I remember the first time I saw it
in the home of a friend, above a laquered table —
a drawing of the holy sites of Israel.
Every detail was a Hebrew word,
shaped to form the landscape.
Words framed the Western Wall.
An intense hive of words formed the Temple Mount,
climbed the scale of Mt. Zion.
Think of those places in Israel —
sacred remains of a lost temple,
the burial place of a king.

At those sites in the Holy Land,
there must be unseen words
winding their way through stone and grass,
through generations of loss and suffering —
words like shalom, raham, baruch.
Think of the Talmudic scribes,
working over scrolls,
shaping the masorah into flowers, intricate patterns,
forming detailed carpet pages, elaborate biblical texts —
designing ketubot, contracts of marriage,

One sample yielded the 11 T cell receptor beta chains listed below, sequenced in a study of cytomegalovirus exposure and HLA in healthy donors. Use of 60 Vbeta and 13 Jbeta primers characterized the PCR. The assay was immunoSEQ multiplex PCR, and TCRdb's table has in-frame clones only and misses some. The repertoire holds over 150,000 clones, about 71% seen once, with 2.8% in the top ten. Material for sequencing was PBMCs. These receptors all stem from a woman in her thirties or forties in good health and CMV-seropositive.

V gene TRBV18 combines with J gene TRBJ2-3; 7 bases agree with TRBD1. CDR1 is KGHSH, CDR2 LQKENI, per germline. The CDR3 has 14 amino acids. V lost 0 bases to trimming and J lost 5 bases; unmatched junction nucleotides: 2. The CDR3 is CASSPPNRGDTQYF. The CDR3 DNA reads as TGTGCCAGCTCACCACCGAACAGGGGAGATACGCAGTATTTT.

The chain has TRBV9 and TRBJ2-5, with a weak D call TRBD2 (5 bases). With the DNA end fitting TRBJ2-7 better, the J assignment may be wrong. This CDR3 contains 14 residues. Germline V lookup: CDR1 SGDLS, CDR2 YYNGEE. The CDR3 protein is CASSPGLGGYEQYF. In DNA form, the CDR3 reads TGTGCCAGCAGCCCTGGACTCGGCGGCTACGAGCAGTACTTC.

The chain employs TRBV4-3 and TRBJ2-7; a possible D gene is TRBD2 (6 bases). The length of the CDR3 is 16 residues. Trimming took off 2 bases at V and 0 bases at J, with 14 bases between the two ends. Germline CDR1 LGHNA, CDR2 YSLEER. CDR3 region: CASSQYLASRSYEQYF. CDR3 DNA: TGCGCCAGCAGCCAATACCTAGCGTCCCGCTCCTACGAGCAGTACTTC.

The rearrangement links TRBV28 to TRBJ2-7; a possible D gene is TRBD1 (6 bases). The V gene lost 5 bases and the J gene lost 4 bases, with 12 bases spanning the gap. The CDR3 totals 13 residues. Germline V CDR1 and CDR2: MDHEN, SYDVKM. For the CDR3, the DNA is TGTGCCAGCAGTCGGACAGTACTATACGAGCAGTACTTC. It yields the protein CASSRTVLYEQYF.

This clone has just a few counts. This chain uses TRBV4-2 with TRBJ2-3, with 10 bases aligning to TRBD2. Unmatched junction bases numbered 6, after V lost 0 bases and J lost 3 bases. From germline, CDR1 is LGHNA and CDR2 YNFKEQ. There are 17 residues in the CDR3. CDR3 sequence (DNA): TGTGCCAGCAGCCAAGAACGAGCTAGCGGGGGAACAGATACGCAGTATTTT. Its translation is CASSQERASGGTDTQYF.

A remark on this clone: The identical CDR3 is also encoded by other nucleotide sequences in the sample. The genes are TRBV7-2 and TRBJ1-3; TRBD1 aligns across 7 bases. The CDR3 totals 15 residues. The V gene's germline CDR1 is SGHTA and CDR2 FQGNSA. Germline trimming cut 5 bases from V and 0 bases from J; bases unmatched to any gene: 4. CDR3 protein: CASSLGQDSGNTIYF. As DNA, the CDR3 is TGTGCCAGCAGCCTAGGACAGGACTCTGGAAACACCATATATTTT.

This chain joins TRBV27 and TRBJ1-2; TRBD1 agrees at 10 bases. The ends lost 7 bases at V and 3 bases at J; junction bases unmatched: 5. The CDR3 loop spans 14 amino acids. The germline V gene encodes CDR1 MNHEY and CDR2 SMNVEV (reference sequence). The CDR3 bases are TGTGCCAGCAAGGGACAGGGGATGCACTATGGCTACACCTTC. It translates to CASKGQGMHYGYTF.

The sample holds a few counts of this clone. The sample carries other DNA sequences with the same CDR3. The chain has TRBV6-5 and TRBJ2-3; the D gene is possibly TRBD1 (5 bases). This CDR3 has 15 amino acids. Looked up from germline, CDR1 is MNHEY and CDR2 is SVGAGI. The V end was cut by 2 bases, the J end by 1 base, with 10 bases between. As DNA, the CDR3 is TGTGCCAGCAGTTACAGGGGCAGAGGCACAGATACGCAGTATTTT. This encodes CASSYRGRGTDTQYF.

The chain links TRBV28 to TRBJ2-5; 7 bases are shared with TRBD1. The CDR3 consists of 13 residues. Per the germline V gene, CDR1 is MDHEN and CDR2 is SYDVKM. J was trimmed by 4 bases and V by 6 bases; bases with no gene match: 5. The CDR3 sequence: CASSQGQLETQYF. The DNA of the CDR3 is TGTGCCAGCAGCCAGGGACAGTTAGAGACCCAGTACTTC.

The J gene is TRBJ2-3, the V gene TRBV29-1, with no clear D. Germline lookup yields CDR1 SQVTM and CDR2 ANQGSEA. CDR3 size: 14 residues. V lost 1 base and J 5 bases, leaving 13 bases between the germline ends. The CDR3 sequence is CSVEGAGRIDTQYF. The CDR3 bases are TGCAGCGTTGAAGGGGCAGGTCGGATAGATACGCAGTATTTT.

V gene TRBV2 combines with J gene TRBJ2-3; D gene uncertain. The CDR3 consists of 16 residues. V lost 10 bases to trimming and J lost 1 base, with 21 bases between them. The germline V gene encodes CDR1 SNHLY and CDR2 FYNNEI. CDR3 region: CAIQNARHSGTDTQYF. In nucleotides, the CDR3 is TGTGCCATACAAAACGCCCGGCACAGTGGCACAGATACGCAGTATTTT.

and fashioning passages from Psalms and Proverbs
into word-art.
These scholars drew language-paintings,
spoke for a people who had been silenced for centuries.
Micrography shouts a visceral beauty,
a call for remembrance,
an outcry,
like the wail of a shofar.

In Hebrew, raham means compassion or mercy & is derived from the word “rehem“, meaning womb.
Baruch means to bless G-d, or to kneel.
Masorah, which means tradition, is also the word for the commentary by Jewish scribes, written in the margins of texts.

Previously published in New Works Review

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